Watershed Emergency Response Team Report

Following selected wildfires, California State Watershed Emergency Recovery Teams (WERTs) are deployed to conduct post-fire assessments. WERTs identify types and locations of threats to life-safety and property (i.e., collectively known as “Values-at-risk" or VARs) from debris flows, flooding, rockfall, and surface erosion that are elevated due to wildfire. The WERT report also evaluates the burn intensity, which is helpful for assessing the damage to the ecology and the likelihood of recovery for vegetative communities.

WERTs develop preliminary emergency protection measures for the identified locations, and communicate the findings to responsible local emergency management agencies. Napa County is evaluating this data and working with property owners to evaluate and monitor VARs and other potential hazards throughout the winter. The Engineering division will be coordinating with owners who are concerned about threats to their life and property, or who's properties are associated with VARs, to conduct storm patrols and provide early warnings for storm events which may cause debris flow, flooding, or other hazards. 

The WERT found that twenty-two (22) percent of the fire burned at moderate to high soil burn severity, whereas the remaining portion of the fire (78%) burned at low or very low/unburned soil burn severity. Past discussions with Soil Scientists from the United States Forest Service have indicated that soils with higher clay content tend to have less heat penetration than sandier soils (personal communication, Brad Rust and Dave Young, USFS Soil Scientists). This may play a part in the lower soil burn severities observed in the Hennessey Fire, as soils in these areas generally have a relatively high clay content.

Ninety-six (96) Values-at-Risk (VARs) were identified within and downslope/downstream of the fire. Fifty (50) of the VARs are polygons that encompass several individual structures or extended alignments of road. In general, the majority of VARs are likely to be subject to localized flooding and/or localized potential for debris flows.

Twenty-one (21) sub-watersheds (i.e., pour points) were specifically analyzed for increased post-fire sediment-laden flood hazards. Various rapid analytical methods were used to predict runoff increases utilizing 2- and 10-year recurrence interval 30-minute rainstorms. Results are variable depending upon modeling assumptions (i.e., assuming flood versus debris flows). The range of increase is predicted at 10% to 170%, with the lowest increase at the pour point on Putah Creek, and the highest increase at the pour point on Cold Canyon. The Cold Canyon and Ulatis Creek pour points have the largest potential post-fire flood response, with the 10-year rainfall event modeled as capable of producing a bulked peak flow with a 500-year recurrence interval.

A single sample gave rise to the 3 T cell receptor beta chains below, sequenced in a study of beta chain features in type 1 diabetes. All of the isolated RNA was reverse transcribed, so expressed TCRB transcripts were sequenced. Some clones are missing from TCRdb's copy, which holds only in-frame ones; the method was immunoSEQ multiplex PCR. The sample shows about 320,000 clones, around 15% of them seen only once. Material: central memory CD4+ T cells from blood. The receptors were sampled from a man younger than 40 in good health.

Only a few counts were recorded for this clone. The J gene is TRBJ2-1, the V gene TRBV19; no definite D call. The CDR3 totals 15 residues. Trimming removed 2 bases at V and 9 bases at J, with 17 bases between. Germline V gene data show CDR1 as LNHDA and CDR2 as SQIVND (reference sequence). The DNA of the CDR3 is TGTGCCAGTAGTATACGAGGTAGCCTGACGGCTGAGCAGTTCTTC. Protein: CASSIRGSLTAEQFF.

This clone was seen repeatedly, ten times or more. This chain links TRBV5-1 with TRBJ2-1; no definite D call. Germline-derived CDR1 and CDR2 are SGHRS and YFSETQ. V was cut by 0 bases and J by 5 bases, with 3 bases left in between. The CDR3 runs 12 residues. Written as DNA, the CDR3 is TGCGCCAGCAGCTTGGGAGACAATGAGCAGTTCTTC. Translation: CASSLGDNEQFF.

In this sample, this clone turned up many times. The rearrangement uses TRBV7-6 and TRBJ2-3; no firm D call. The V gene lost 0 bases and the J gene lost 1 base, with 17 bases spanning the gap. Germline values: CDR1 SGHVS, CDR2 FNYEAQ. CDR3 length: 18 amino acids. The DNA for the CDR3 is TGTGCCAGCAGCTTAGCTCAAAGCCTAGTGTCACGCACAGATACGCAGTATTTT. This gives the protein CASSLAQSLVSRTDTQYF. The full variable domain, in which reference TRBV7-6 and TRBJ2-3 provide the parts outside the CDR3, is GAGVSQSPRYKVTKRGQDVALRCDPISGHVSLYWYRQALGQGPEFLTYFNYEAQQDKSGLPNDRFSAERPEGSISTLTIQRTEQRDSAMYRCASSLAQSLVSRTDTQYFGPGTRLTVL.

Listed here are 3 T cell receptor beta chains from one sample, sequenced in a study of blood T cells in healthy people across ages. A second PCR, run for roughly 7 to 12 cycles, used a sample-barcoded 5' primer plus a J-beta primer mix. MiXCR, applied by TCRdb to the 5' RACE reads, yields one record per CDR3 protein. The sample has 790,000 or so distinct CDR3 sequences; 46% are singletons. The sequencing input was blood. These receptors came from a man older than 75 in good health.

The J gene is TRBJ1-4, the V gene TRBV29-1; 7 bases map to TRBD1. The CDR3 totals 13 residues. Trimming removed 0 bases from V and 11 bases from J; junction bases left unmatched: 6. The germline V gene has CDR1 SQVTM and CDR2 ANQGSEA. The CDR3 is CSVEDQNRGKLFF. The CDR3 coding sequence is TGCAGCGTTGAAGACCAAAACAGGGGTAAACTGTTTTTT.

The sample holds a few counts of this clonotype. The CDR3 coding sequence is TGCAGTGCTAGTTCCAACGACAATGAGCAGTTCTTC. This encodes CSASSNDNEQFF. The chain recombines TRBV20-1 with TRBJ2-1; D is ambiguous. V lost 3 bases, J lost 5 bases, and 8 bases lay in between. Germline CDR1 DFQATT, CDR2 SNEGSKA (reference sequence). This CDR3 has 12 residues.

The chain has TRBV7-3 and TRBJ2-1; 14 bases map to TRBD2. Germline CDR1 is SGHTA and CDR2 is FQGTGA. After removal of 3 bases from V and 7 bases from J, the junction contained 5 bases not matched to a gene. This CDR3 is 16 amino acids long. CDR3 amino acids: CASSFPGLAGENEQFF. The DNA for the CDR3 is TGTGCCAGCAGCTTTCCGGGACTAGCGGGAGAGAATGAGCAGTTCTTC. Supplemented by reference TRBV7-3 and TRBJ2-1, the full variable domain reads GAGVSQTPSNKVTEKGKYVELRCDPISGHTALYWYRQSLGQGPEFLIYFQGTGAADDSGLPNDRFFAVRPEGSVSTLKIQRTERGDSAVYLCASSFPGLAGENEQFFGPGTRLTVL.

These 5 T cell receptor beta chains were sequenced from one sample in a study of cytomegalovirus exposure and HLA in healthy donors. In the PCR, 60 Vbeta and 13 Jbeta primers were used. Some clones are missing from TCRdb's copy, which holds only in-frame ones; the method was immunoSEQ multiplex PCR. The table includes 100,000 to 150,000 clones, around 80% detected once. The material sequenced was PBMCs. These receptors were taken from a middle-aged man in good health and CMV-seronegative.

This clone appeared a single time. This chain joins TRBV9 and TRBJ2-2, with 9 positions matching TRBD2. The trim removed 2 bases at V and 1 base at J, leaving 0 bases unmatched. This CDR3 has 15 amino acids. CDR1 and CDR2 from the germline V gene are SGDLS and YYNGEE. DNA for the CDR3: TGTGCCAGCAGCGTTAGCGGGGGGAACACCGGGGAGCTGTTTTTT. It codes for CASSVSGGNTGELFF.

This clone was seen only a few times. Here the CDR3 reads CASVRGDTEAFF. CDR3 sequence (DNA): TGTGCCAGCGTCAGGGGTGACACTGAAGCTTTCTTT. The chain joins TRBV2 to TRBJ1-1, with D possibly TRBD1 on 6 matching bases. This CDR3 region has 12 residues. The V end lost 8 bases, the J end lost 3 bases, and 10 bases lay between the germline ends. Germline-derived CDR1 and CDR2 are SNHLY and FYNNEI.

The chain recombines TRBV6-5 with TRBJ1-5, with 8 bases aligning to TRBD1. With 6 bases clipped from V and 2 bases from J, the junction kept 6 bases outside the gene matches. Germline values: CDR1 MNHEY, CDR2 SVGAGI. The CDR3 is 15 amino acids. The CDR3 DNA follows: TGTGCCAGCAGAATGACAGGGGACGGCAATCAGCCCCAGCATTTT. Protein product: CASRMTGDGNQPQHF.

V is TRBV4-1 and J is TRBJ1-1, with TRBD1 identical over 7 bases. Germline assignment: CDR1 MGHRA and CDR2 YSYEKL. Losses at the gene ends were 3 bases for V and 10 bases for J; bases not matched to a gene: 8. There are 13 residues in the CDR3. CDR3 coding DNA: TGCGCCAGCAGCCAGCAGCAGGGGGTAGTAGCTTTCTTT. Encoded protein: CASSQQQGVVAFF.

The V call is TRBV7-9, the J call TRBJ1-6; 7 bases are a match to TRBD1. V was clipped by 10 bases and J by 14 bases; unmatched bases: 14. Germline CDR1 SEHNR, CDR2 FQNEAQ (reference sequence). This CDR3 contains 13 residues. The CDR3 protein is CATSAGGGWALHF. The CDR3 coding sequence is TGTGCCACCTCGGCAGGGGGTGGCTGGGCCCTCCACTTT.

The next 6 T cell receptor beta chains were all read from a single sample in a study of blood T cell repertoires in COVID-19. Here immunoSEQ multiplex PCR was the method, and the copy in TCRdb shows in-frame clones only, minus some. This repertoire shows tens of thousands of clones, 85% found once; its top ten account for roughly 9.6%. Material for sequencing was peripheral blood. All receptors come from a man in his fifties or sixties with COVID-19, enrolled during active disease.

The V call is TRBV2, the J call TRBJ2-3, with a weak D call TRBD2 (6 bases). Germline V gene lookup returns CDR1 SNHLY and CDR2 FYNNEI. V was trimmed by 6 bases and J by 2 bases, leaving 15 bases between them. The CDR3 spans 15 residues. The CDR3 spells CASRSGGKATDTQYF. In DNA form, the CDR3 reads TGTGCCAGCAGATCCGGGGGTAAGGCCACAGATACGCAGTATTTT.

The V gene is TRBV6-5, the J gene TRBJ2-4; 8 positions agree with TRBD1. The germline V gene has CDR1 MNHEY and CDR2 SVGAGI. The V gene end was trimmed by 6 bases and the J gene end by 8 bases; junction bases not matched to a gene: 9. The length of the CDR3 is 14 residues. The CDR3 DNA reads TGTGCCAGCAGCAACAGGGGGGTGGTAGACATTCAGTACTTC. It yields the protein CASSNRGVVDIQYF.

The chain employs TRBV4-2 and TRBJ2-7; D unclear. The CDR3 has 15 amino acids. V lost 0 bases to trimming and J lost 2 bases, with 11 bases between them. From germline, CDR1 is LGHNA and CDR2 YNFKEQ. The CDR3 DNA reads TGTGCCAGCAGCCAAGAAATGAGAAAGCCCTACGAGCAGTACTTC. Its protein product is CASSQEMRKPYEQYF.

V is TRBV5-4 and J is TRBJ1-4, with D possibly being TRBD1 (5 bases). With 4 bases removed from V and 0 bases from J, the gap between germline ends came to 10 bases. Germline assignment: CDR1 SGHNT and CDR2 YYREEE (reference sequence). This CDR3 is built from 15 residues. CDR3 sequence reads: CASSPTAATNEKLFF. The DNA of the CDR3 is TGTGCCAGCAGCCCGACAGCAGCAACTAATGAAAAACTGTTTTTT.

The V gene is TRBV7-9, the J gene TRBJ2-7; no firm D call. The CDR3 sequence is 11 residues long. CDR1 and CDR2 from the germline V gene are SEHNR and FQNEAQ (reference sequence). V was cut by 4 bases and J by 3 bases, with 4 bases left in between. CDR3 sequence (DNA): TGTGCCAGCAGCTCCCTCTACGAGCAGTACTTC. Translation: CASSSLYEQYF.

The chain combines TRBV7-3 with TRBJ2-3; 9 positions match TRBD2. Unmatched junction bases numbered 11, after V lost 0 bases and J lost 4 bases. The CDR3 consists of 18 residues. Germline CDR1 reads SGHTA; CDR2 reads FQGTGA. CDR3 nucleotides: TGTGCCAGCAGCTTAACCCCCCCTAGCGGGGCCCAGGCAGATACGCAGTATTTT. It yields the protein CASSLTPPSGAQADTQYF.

Based on review of the USGS debris flow model for the Hennessey Fire, a storm scenario of approximately 0.35 inches in 15-minutes (i.e., 1.54 in hr-1 or 36 mm hr-1 for the 15-minute duration) represents a 50-percent chance that a debris flow may initiate within 50-percent of the modeled basins. Basins that are modeled as high in the USGS debris flow model may be susceptible to debris flow initiation at lower thresholds.

The ERMiT post-fire surface erosion model predicts mostly a minimal to moderate increase in the rate of surface erosion across the burned area due to the preponderance of low and very low soil burn severity.

For up-to-date information and early warnings, monitor Napa One Rain for high-intensity storm events. Additionally, monitor your property throughout the winter and especially through the first few rain events. Tension cracks, scarps and slumps, and rills of any sign are common early signs of erosion hazards. 

View the County of Napa's GIS WERT Report Post-Fire Map here.

Review the WERT report for the LNU Complex Fire (Hennessey Fire) here.

Review the WERT report for the Glass Fire here.